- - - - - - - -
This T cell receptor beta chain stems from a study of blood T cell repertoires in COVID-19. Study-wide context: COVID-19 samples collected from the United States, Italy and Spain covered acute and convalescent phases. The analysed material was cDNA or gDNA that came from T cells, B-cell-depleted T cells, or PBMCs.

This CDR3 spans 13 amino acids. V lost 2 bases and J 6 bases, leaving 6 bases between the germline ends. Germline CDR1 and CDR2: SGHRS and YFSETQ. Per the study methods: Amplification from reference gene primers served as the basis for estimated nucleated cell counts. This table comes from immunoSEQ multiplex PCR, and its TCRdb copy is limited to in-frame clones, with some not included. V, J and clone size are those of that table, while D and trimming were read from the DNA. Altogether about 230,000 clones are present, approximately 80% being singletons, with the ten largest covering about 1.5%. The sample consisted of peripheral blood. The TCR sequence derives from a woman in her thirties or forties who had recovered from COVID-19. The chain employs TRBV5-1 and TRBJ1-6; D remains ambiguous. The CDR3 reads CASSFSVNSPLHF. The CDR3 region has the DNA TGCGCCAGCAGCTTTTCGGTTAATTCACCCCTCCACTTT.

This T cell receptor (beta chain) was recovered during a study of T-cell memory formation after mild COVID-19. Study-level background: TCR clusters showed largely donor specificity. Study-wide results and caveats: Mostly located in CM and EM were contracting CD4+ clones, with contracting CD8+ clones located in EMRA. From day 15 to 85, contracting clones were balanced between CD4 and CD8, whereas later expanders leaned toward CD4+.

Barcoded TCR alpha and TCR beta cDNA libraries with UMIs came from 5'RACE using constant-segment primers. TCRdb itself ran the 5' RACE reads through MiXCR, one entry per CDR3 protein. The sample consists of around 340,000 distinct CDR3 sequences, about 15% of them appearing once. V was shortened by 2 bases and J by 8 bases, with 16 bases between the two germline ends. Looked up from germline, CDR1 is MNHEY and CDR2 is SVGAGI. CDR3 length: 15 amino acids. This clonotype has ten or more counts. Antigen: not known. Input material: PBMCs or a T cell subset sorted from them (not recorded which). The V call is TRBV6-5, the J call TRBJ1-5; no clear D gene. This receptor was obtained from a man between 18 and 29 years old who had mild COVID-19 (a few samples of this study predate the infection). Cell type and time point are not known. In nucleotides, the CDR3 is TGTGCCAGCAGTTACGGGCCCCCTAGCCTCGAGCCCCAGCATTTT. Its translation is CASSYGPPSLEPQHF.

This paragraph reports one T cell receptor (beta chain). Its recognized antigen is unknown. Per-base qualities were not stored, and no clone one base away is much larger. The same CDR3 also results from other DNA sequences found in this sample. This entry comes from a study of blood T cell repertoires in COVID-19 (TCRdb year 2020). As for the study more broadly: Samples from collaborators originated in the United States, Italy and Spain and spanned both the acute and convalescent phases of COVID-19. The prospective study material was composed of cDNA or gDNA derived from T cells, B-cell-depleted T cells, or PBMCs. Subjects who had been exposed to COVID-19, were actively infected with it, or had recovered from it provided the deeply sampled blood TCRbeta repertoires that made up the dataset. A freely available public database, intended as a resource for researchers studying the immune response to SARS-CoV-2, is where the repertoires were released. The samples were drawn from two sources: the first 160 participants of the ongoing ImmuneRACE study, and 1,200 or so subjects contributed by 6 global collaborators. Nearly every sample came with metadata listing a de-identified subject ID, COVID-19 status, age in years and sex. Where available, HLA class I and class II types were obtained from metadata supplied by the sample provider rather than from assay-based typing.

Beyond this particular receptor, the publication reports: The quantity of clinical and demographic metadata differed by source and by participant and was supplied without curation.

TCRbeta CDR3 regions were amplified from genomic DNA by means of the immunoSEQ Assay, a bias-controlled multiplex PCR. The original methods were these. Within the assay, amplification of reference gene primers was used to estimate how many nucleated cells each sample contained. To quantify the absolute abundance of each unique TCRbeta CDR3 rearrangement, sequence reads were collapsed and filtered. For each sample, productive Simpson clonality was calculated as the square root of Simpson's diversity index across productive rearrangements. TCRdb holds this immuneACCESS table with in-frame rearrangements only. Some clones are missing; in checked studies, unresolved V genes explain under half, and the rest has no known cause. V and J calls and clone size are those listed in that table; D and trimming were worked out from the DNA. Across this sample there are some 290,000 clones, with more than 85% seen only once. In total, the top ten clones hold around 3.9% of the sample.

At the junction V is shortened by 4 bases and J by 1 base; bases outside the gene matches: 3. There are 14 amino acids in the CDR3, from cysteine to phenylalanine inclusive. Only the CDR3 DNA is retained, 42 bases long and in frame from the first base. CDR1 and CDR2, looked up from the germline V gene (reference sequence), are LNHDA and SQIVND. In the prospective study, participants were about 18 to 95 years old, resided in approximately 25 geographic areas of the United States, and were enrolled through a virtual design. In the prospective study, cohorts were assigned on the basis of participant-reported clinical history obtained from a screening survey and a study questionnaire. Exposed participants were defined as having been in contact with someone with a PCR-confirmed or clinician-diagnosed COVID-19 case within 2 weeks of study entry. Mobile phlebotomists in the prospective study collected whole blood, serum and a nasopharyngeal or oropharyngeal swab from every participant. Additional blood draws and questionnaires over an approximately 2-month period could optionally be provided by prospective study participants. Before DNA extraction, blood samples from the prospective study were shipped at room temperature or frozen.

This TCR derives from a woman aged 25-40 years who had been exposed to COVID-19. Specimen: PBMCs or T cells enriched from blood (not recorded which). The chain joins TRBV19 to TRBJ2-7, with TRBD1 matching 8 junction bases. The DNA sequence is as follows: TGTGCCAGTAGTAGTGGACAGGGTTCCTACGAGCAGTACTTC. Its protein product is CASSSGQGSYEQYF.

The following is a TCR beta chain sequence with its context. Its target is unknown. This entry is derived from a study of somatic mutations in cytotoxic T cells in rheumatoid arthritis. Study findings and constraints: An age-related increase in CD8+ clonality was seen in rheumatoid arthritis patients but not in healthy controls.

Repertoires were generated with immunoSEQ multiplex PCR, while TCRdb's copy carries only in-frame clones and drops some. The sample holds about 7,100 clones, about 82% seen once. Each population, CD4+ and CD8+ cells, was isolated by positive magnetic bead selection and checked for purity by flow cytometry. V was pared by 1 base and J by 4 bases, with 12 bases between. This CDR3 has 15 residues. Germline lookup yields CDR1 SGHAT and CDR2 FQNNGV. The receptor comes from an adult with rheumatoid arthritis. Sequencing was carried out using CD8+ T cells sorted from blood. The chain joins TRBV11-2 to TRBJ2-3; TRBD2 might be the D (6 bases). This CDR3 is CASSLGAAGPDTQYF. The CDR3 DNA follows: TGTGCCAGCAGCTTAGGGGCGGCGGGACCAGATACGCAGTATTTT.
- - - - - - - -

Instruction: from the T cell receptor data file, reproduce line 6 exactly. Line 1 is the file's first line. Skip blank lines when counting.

Beyond this particular receptor, the publication reports: The quantity of clinical and demographic metadata differed by source and by participant and was supplied without curation.